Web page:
With EclipseLink it is not the case. Lazy links will work even if you accidentally closed database connection. In such a case, EclipseLink will simply take a read-only connection from connection pool, execute loading and then put the connection back to pool. It will do it hiddenly, without bothering developer.

So, if developers simply make all the links lazy, it will work with EclipseLink and will solve the problem described above.


Even though EclipseLink does not solve all the problems, good ORM should solve in our opinion, it is currently the best java based ORM. And it is definitelly better that Hibernate.

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7 Responses to EclipseLink versus Hibernate

  1. Hiep says:

    your Fragility factor is not fair. Hibernate is older, it has definitively much bug/blocker/very old blocker than EclipseLink. What if the “small” user community of EclipseLink has not find out all the the bug of EclipseLink in all user cases, and one days the Eclipse Link will be stack up as many bug/bloker as Hibernate today?
    I’m saying that the tables that show number of bugs is interesting for curious peoples but it has no means. it’s be better to point out that EclipseLink is simpler, JPA-only. Hibernate is heavy, multi-purpose so, EclipseLink should be more stable than Hibernate…

    • roman says:

      Well, Hibernate was started at 2001 and TOPLink (the original name of EclipseLink) – in the beginning of 1990th. Java version of TOPLink was released in 1998.
      So, Hibernate is not older.
      It is more widely used, yes.
      However being a reference implementation of JPA, EclipseLink is also used by enough number of people to find blockers (if it would have them)
      We use it for more than 2 years and did not yet find any. While with Hibernate it was not a trick to start finding them during the first month of usage.

  2. Andy says:

    Some useful metrics, but not exactly thought through.

    If you are using JPA and using “extended” persistence context then you can obviously lazy load after a transaction is committed … with any JPA implementation … if they follow the JPA spec that is! DataNucleus JPA certainly allows that (since it still has the EntityManager and hence access to the connection pool). If using a “transaction” persistence context then all objects are detached at commit of the transaction hence they are not connected in any way to the persistence process and hence no lazy loading is going to happen.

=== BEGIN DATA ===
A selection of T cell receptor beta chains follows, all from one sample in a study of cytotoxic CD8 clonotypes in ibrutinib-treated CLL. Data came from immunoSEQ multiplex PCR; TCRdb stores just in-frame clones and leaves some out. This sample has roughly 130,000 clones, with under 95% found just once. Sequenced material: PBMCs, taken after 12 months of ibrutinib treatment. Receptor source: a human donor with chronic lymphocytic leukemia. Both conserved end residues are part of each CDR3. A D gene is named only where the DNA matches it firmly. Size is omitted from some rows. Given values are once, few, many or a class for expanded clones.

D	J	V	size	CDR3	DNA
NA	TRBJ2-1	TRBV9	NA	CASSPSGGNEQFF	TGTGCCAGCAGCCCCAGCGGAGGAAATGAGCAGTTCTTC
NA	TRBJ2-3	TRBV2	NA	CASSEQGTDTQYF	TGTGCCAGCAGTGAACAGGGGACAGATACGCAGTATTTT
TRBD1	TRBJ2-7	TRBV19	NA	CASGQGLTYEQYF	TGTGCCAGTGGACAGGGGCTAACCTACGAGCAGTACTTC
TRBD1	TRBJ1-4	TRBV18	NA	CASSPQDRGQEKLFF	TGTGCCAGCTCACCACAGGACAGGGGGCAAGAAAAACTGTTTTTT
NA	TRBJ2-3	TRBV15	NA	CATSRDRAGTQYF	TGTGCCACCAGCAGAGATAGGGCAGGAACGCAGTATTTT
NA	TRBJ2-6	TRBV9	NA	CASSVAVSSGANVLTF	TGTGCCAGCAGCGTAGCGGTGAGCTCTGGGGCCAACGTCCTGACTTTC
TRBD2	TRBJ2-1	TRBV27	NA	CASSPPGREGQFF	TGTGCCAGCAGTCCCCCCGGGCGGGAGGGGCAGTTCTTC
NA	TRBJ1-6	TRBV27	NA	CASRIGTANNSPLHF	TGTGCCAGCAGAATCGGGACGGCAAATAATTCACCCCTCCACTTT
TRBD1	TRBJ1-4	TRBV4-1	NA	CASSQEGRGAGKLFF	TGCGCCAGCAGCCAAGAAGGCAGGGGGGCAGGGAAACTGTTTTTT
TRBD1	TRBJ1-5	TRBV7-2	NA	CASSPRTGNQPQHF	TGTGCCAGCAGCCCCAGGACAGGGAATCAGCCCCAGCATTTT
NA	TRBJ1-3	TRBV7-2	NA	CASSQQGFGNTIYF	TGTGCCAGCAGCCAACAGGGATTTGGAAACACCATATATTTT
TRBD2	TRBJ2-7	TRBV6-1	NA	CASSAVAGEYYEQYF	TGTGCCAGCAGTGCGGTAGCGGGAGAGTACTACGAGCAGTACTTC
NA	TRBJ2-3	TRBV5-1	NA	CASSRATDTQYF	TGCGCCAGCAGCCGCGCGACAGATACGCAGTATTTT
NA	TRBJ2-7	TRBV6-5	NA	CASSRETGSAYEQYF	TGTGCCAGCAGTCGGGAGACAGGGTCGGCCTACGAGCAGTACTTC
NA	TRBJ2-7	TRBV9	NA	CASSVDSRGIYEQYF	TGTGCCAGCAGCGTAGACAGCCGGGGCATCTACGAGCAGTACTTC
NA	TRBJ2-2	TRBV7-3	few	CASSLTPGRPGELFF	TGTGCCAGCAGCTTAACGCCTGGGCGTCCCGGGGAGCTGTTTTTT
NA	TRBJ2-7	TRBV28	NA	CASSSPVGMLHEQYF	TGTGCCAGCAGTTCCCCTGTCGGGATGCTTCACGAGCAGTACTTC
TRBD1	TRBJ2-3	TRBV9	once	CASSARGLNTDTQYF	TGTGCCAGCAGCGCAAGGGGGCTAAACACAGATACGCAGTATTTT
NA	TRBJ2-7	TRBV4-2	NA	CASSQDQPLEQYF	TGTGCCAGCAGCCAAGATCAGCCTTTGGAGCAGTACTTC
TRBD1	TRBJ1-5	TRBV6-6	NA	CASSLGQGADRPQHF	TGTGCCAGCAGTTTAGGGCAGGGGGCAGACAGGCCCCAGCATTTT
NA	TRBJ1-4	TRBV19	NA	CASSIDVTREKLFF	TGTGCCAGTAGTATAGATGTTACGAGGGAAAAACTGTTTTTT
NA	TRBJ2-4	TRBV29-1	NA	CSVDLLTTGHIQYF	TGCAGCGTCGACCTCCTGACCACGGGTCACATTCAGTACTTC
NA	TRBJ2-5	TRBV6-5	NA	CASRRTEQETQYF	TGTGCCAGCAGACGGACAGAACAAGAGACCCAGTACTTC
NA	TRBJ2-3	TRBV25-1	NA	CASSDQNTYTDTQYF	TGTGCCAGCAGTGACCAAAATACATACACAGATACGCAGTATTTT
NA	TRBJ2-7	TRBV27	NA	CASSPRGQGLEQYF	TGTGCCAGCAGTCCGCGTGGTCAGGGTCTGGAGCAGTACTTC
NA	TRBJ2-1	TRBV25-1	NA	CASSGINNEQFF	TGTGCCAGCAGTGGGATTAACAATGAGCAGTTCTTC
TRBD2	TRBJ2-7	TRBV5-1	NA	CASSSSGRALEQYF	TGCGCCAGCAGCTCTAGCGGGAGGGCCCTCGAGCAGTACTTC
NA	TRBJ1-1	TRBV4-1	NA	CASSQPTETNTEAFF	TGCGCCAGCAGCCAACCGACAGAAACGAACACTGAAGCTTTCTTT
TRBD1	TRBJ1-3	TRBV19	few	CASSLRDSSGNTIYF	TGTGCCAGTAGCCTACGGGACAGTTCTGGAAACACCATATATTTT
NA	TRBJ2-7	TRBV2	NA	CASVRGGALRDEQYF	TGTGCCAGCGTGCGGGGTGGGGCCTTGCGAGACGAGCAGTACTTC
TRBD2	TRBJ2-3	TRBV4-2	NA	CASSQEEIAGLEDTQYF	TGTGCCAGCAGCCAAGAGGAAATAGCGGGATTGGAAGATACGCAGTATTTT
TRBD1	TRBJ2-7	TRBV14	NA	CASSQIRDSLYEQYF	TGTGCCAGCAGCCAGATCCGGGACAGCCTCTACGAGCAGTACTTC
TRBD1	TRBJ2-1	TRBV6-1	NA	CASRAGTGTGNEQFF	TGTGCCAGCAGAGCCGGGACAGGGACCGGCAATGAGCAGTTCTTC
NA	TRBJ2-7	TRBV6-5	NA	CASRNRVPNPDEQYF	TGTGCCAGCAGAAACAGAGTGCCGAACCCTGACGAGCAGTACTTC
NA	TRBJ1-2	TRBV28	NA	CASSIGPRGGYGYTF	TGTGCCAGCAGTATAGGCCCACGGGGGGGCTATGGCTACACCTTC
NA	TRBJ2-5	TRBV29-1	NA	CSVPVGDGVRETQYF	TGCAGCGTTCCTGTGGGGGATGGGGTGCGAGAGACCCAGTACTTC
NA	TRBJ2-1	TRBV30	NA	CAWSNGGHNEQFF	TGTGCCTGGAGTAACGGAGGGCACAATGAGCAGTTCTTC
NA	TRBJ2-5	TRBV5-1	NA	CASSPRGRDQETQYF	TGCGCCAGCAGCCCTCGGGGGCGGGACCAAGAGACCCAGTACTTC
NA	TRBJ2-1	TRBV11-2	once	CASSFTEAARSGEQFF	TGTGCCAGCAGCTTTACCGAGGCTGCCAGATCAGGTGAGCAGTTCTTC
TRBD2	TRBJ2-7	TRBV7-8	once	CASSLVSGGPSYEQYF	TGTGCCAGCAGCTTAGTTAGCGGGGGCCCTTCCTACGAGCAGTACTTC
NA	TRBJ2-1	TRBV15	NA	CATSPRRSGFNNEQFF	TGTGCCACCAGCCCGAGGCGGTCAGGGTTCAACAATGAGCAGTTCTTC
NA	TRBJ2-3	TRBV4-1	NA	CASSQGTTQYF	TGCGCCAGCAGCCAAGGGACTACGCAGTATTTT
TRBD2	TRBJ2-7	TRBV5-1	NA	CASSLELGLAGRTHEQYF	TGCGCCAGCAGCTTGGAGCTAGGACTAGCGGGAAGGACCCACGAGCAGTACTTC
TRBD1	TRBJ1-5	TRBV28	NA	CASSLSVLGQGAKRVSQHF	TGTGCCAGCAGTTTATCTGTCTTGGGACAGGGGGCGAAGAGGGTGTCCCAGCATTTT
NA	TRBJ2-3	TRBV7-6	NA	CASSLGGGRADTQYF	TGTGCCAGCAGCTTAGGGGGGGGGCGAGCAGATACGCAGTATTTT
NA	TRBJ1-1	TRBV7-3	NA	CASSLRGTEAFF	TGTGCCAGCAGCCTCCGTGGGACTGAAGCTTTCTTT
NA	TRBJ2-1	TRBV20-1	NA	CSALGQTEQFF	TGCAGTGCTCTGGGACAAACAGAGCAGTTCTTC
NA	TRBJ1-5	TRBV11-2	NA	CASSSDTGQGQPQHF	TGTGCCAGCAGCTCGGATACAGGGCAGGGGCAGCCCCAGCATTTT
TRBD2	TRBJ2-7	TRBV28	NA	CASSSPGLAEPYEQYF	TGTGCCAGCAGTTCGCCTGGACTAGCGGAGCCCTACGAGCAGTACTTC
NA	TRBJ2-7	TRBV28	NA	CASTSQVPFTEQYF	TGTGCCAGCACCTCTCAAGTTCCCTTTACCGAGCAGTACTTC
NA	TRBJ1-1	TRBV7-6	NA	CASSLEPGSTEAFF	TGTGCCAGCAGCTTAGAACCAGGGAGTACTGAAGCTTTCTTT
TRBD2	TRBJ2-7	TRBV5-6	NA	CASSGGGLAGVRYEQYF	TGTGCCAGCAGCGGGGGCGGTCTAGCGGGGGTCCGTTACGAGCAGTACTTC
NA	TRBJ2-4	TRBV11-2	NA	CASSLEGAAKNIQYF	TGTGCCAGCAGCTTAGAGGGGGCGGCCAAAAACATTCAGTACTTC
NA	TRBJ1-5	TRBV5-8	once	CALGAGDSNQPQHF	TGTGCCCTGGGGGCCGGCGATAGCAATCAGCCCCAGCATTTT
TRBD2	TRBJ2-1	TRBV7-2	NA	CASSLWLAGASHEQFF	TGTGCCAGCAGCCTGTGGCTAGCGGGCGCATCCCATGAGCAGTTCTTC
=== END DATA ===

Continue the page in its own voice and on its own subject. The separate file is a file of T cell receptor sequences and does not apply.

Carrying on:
If you want to look at numbers of bugs and blockers, DataNucleus is shown here
    It has far far fewer (even by adding all of the DataNucleus subprojects) than either of your other two options FWIW. That may be a sign of far more active developer action, or less usage … but it started in 2003 building on the codebase of a project started in 2001). One thing is for sure, it gives far more predictable behaviour on all clients systems than the implementation(s) they used before trying it. As ever, try for yourself rather than believing claims, and make your own mind up

    • roman says:

      Well, we have used Data Nucleus with Google App Engine. It worked just fine.
      So, probably it does the same for rdbms as well.
      But would you move from one technology which works well to another which, as you hear, does the same? Or have you any special reasoning for such a switch?

  3. Pingback: JPA: which implementations support lazy loading outside transactions? | PHP Developer Resource

  4. OpenJPA is getting more popular now.

  5. hrauf1 says:

    I found Hibernate to be incomplete to use in my projects, whereas Eclipslink (or old name Toplink) is a breeze to start with.